By Kim Bergqvist |

It was the best of times, it was the worst of times. Those words aptly sum up my PhD experience. Being able to devote my time to my chosen topic – which to some people may seem weird or even utterly boring, but to some quite interesting – has been a privilege indeed. At the same time, during these last few years I have more often than ever before questioned if I’m really suited to this job. Paradoxically, I barely ever doubted it before being accepted into the doctoral programme – and I decided abnormally early to pursue a PhD in History, at the tender age of eleven. You’ll have noted that I used the word ‘job’, and that has everything to do with my being a PhD student in Sweden and not elsewhere.

One of the most fundamental particularities of the Swedish system of doctoral studies nowadays, is that all PhD students must be funded for the whole of the four-year programme before they can be admitted. This allows for better working conditions for the PhD students, since the Departments within which we carry out our research employ us. This is a change that has only been completed within the last few years. The downside might be reckoned as the small amount of people who are accepted into the programme. I can only speak from my limited experience, but out of all the applications, the great majority of which come from competent applicants with two-year MA degrees, departments can usually accept no more than ten per cent.

Once accepted into the doctoral programme, PhD students are basically treated as part of the Faculty. We have access to an office, or part of an office, at the Department. While there are regional differences, at my home department PhD students have been given the opportunity to teach first, second, and third semester students, as well as supervise Bachelor’s theses. We act as teachers on the same grounds as other Faculty members – and not as assistants – and are recompensed for our time.

PhD students in Sweden, at least from my personal experience, are treated as part of the staff of researchers not only in the formal sense, but informally as well. Our presence at research seminars is encouraged and appreciated, though we willingly uphold our own doctoral training seminar. Several of us have been asked to contribute essays to volumes edited by scholars at the Department. We also have funds to cover expenses when presenting our research at national or international conferences, or for archival studies abroad. Myself, I have made extensive use of the opportunity to travel; I have enjoyed and benefited from my international experiences, which are highly valued in Sweden.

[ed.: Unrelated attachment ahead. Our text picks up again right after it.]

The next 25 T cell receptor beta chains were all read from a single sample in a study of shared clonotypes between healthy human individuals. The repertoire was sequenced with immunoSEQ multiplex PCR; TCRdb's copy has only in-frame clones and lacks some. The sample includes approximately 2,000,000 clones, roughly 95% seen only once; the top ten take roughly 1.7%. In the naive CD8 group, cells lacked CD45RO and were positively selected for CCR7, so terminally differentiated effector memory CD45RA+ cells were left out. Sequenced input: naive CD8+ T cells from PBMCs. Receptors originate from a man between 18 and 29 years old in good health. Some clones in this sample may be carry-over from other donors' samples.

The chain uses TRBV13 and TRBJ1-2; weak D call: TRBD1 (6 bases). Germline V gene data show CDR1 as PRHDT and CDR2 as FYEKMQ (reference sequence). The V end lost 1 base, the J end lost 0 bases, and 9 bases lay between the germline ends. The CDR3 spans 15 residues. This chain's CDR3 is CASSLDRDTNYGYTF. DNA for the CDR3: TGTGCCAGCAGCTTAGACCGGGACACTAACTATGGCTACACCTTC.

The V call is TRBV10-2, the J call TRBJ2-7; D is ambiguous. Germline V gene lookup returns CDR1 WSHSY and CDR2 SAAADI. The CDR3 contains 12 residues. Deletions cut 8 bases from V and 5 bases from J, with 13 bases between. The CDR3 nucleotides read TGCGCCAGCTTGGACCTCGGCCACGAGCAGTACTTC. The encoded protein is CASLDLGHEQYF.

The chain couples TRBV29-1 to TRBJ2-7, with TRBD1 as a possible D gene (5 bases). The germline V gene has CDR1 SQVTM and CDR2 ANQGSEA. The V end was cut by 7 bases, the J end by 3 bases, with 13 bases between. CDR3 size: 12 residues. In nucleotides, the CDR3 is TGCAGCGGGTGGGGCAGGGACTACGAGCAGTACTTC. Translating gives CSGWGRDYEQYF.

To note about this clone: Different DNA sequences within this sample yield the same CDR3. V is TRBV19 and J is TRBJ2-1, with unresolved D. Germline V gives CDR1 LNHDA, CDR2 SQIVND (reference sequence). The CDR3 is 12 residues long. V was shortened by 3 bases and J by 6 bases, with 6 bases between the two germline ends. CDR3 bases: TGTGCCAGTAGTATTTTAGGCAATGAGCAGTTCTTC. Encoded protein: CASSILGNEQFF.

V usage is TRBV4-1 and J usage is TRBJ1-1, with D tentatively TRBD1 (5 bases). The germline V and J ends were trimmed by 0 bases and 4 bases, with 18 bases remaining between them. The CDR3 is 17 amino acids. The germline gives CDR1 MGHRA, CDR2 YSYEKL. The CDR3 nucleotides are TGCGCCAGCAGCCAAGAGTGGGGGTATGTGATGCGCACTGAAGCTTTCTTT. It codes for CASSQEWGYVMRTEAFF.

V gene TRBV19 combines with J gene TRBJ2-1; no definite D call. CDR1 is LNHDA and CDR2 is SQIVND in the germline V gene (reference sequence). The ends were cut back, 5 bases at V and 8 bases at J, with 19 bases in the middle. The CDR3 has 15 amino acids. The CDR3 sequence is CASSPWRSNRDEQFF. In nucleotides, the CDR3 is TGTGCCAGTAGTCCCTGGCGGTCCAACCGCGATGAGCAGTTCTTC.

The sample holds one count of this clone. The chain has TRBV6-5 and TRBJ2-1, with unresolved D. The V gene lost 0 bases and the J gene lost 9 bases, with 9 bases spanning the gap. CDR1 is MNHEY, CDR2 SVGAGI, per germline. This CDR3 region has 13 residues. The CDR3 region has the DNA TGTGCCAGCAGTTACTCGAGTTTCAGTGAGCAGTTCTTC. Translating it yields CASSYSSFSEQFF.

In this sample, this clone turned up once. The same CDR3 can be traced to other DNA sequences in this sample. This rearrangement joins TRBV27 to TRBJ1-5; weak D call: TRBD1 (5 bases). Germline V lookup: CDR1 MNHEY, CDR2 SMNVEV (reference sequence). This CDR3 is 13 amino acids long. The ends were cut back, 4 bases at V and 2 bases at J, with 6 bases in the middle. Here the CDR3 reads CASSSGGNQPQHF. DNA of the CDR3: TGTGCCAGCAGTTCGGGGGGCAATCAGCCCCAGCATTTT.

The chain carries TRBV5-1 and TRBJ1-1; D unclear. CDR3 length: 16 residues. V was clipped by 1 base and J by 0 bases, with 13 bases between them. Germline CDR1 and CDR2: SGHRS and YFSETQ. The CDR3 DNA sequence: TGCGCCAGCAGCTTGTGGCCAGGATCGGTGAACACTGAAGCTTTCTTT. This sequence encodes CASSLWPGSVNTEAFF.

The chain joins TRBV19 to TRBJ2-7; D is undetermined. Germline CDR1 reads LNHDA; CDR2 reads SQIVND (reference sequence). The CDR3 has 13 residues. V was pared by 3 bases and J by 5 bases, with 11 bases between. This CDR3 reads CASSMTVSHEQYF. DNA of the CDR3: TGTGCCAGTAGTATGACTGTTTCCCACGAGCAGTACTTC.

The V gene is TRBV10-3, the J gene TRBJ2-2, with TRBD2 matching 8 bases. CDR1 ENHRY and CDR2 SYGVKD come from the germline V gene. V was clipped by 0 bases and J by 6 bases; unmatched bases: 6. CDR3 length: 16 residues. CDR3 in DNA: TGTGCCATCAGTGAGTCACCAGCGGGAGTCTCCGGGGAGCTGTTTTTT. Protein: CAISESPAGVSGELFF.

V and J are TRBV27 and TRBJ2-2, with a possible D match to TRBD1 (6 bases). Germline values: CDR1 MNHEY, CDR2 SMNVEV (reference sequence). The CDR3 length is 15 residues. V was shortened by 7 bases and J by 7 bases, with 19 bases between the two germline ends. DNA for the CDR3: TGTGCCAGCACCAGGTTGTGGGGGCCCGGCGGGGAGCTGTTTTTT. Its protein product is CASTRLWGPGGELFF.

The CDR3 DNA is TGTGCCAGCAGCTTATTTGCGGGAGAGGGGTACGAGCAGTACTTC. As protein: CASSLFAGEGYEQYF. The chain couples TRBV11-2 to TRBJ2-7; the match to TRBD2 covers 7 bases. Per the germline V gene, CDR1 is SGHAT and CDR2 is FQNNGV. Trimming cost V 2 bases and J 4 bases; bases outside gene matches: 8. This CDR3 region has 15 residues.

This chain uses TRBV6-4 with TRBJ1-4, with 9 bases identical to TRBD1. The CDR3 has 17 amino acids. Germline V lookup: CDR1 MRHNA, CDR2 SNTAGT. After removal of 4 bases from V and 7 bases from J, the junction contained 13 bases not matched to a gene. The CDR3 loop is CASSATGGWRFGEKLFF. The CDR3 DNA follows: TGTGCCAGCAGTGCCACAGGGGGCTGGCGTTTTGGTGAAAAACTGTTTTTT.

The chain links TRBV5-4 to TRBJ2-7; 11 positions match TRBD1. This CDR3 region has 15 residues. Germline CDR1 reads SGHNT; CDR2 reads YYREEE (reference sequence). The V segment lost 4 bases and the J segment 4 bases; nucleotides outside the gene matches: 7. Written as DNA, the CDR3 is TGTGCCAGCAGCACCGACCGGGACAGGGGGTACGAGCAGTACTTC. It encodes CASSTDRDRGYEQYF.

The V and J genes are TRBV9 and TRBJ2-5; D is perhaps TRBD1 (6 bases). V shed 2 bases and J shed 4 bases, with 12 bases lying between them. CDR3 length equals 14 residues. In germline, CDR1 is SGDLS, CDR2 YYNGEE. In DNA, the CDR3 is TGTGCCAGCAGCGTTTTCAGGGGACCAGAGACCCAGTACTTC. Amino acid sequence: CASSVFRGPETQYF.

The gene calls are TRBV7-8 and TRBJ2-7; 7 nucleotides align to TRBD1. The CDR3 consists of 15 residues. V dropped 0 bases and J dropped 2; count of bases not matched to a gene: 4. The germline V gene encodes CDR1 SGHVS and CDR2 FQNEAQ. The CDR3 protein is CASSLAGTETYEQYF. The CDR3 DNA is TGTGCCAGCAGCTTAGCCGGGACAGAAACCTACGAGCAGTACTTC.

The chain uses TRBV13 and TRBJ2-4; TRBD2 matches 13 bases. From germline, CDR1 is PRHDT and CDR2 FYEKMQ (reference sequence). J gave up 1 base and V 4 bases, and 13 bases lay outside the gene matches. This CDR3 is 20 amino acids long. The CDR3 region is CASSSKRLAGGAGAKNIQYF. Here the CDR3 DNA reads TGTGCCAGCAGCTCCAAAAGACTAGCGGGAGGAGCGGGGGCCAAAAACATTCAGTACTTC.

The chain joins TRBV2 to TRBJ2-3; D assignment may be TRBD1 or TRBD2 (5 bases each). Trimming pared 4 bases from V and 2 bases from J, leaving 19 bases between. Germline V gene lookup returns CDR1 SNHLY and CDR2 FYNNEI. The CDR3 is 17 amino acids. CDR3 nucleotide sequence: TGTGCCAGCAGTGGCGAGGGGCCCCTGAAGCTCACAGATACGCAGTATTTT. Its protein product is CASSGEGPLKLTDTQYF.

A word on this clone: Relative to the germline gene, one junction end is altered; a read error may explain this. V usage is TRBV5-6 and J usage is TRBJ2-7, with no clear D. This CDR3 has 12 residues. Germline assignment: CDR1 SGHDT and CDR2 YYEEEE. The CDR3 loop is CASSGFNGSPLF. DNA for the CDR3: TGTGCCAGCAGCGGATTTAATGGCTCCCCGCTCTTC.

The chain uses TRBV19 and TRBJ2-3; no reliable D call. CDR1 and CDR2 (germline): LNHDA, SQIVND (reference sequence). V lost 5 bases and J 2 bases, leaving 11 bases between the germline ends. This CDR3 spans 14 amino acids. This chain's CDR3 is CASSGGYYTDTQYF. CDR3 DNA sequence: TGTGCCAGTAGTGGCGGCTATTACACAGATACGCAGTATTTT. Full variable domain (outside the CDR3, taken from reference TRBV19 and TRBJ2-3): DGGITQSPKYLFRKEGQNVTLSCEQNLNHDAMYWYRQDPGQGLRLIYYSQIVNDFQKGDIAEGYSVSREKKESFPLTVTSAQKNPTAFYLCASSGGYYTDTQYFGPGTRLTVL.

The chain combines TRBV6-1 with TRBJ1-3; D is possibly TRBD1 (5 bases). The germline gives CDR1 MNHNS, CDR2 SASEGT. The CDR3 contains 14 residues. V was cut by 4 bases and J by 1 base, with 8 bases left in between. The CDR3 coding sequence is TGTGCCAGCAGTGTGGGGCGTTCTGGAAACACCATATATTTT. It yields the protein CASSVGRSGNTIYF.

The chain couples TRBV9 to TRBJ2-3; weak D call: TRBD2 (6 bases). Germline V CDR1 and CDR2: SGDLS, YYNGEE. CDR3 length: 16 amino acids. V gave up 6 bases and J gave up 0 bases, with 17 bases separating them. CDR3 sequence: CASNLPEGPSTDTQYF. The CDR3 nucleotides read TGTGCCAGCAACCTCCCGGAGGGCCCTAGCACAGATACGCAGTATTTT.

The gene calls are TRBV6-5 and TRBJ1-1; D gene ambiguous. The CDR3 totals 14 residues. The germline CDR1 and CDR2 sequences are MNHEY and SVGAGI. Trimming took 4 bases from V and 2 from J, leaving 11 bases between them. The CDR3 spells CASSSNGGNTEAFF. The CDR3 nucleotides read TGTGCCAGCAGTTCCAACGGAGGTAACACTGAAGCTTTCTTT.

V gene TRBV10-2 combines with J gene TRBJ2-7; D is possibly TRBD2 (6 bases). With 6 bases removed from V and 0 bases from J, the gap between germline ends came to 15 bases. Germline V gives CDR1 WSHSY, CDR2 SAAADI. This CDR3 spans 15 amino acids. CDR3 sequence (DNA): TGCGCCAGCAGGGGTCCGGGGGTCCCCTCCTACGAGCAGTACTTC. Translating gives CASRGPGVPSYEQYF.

I think most scholars agree that the research conducted by doctoral students represents some of the most important contributions to research overall. However, there are also downsides to this fact, since a PhD student in Sweden is both a Faculty researcher and a student. Not least, this can create problems in the relationship one has to maintain with the thesis director/supervisor, who will most likely treat you as a student above all. This can cause clashes of interests for the student, who has to manage professional relationships with scholars at their own and other universities, while meeting expectations from their supervisor who they work on the thesis with, and not let any other priorities (even ones that could help further their future career possibilities) get in the way.

In the eyes of society, we are definitely still students – and perhaps not even studying for anything useful or productive. We’ve all heard the questions: When will you finish? What will you do after? In the eyes of our parents, friends, and the rest of society, we are not yet working at a proper job, since we are still students. Being both is too complicated a concept, and I ask myself these questions too. The ludicrous thing is that if we had finished, and if we did know what we were going to do afterwards, we’d proclaim it for the entire world to hear.

In a sense, the fact of being employed by the Department to do a job changes the context of your studies in a way that can have some negative effects. The demands put upon you from others, by the mere fact that you are fully funded and thus responsible to fulfil your obligations, makes pursuing the doctorate appear less the fulfilment of a personal dream or enthusiasm for a subject, and more like a job you do because you get paid and people tell you to. This can be detrimental to the way you view your own work. However, working at a PhD with so many pleasant colleagues to hand, who are or have been in the same situation, has been fantastic, and the expectation that I’d only be alone in a library with piles of books to surround me has not become reality – for that I’ll be ever grateful.

Kim Bergqvist is a fourth-year PhD candidate in History at Stockholm University. He studies literary evidence of the political mentality of the aristocracy in medieval Castile-Leon and Sweden from a comparative perspective. For more information, you can visit his profile

(Photo 1 and 2: Amanda Jackalin, University of Sweden)